In a world in which petro-chemicals have a finite life and concerns are growing about the treatment of animals, QUT’s fashion students are creating cutting edge clothes from homemade ‘vegan leather’.
Their experiments with bio-textiles made from fermented kombucha curds will be on display at CreateX, a festival on Sunday 28 August to celebrate the expansion of QUT’s Creative Industries Precinct, where the public can also make their own kombucha jewellery.
A collision of creativity and technology, CreateX, will offer a day of dazzling interactive performances and events, immersive games, films, robotics displays, talks, panels and workshops, including one in which people can make their own designer bio-textile fashion accessories and leave with a sample of live kombucha cultures.
"Kombucha fabric is a natural, sustainable, biodegradable and reusable material,” said senior QUT fashion academic Dean Brough.
“And it’s versatile – it can be cut, stitched, moulded, glued, oiled, dyed, painted, waterproofed and laser-etched.
“Making kombucha fabric is almost like brewing beer. We produce it by fermenting tea using a symbiotic colony of bacteria and yeast, or SCOBY. This forms a fast-growing curd on the surface which we harvest, wash and dry to make a material of a strength and texture somewhere between leather and paper.”
QUT has been partnering with The Edge, State Library of Queensland, since 2014 to research how the bio-textile can be modified for different purposes and worked into clothing and fashion artefacts, as well as how it could be scaled up for industrial manufacturing.
It’s one of only a few kombucha bio-textile research programs in the world and the only one in Australia.
The Edge Science Catalyst, Dr Peter Musk said students had already produced briefcases, handbags, shirts, shoes, vests, jewellery and even whole outfits.
“This research is fascinating and fun – we are investigating the properties of what is essentially a brand new textile,” Dr Musk said.
“We’ve come a long way in the experimental process – exploring which dyes work best with the material, determining the best ways to shape and join it, finding how to waterproofing it, and adding reinforcing materials like cotton gauze to the growing curd to make the product stronger.”
QUT fashion academic Dr Alice Payne said there is a growing field in which fashion design intersects with biotechnology.
“Bio-artists Oron Catts and Ionat Zurr have created ‘victimless leather’ grown from cultured cells. Suzanne Lee in the UK and Sacha Laurin in the US are each working with Kombucha material. Although still speculative, these collaborations between science and design point to new material applications for fashion,” Dr Payne said.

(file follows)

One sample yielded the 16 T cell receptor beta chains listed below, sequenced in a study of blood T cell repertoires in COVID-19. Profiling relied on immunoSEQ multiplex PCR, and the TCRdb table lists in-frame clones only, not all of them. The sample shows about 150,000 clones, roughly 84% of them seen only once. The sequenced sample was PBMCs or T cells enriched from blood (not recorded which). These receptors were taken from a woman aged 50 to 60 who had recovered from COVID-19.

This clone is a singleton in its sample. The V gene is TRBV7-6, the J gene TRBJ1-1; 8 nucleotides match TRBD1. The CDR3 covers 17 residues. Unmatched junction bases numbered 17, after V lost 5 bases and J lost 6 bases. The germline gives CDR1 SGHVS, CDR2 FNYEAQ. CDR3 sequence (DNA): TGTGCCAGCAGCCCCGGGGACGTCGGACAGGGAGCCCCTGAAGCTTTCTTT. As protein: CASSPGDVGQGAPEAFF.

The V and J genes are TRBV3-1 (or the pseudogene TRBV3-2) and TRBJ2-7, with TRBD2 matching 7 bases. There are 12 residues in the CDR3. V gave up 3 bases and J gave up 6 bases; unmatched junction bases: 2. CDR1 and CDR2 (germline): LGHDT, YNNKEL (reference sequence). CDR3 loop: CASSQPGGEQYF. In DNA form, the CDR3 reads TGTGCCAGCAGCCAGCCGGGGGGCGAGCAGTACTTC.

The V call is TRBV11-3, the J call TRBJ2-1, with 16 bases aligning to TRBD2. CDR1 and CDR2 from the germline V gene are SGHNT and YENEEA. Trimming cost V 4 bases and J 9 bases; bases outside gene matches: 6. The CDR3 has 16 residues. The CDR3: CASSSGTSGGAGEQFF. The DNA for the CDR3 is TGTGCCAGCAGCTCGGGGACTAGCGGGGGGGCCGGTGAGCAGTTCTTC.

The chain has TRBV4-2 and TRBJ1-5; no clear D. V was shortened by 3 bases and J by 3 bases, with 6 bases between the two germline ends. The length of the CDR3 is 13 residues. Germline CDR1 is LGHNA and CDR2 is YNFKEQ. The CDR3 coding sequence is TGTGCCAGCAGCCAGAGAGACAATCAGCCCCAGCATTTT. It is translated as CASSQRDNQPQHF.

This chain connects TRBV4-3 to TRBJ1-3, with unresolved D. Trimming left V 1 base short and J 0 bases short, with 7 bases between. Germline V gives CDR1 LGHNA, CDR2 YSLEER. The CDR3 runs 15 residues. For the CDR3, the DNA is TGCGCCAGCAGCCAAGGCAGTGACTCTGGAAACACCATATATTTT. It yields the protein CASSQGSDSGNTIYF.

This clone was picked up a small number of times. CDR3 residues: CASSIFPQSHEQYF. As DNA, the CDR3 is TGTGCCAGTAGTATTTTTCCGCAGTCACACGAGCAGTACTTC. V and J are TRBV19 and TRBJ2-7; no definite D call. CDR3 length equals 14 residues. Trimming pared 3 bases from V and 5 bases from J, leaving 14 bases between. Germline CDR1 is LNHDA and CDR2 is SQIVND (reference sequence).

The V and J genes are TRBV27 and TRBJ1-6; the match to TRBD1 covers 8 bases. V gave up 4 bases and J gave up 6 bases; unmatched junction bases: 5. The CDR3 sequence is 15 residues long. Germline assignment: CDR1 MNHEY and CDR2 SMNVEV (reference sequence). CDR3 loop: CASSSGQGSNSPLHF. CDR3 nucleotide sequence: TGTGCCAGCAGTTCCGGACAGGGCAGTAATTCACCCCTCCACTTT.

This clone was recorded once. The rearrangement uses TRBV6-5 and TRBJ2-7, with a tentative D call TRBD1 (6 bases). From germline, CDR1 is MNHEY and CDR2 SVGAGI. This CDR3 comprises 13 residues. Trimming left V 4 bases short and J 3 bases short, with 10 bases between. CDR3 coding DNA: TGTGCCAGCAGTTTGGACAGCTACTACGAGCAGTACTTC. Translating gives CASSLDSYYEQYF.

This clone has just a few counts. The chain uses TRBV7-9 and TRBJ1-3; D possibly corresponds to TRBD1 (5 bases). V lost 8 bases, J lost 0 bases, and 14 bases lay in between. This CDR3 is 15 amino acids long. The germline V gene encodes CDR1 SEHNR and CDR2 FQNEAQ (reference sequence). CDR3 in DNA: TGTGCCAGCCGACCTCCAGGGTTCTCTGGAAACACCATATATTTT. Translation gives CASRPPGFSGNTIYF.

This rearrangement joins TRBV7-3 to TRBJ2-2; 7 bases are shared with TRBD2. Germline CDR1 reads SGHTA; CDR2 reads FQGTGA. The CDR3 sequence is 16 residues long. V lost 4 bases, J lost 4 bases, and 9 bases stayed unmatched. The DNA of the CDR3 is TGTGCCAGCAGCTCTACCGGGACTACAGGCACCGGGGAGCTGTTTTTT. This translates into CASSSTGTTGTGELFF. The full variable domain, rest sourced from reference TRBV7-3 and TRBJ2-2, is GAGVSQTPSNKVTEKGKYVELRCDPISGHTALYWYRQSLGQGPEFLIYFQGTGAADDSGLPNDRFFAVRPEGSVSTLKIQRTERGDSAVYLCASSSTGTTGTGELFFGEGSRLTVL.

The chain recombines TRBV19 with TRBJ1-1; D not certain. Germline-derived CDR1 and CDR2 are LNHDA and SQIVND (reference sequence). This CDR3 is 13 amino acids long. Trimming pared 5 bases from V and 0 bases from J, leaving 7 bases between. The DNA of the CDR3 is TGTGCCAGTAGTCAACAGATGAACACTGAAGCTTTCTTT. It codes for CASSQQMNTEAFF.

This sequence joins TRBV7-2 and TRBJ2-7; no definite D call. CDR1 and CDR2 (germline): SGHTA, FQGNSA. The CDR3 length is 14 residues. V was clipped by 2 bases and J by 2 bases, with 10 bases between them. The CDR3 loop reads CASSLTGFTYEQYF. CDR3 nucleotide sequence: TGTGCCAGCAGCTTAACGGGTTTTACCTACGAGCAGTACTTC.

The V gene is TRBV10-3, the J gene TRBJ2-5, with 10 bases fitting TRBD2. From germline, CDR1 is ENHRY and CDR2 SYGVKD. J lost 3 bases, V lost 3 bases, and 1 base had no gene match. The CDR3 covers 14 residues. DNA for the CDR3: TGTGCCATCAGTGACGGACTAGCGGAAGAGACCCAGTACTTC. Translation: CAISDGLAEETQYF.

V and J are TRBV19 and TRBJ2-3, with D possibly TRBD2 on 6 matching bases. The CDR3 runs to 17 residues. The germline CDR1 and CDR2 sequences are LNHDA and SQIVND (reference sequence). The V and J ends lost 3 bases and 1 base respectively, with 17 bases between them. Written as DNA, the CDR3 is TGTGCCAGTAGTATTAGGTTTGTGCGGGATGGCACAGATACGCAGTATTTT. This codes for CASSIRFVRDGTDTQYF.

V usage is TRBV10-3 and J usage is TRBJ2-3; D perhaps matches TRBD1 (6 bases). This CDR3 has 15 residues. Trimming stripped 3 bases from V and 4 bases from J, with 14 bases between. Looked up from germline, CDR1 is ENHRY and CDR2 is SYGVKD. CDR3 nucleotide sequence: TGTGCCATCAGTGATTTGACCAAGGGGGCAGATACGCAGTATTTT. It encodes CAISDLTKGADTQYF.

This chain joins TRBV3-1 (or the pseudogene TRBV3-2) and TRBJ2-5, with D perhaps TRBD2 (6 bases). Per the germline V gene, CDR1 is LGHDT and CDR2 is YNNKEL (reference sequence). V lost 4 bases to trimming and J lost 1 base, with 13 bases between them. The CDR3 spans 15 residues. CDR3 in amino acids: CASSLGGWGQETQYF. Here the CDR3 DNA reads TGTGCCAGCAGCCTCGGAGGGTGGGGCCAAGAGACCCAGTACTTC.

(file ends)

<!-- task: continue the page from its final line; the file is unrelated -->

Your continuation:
“Our work contributes to this area through testing both the optimum growing conditions for the textile and its application to construct durable fashion artefacts.
“What we really like about kombucha fabric is that it’s a completely democratic material – anyone can obtain the cultures, grow their own bio-textile and have a go at making something. It fits today’s maker culture like the proverbial glove.”
Dr Payne encouraged participants in the Shared Harvest: a vegan bio-textile fashion future workshops at CreateX to take home live cultures to grow and share with family and friends.
“We’d love the public to spread the love of vegan leather and share their own discoveries and experiments on social media with the hashtag #QUTcreatex,” Dr Payne said.
The $87 million expansion of the Creative Industries Precinct makes it the most sophisticated and technically advanced creative space in Australia.
The centrepiece of the new development is a six-storey building (Z9) accommodating QUT’s dance, drama, music, visual art, creative writing and animation and research programs. It pulses with a state-of-the-art digital backbone and its design principles celebrate transparency, connectivity and an interdisciplinary approach.
For more information on CreateX and to book into a vegan bio-textile workshop, visit the website.
Kate Haggman, QUT Media, 07 3138 0358, email@example.com
After hours Rose Trapnell, 0407 585 901, firstname.lastname@example.org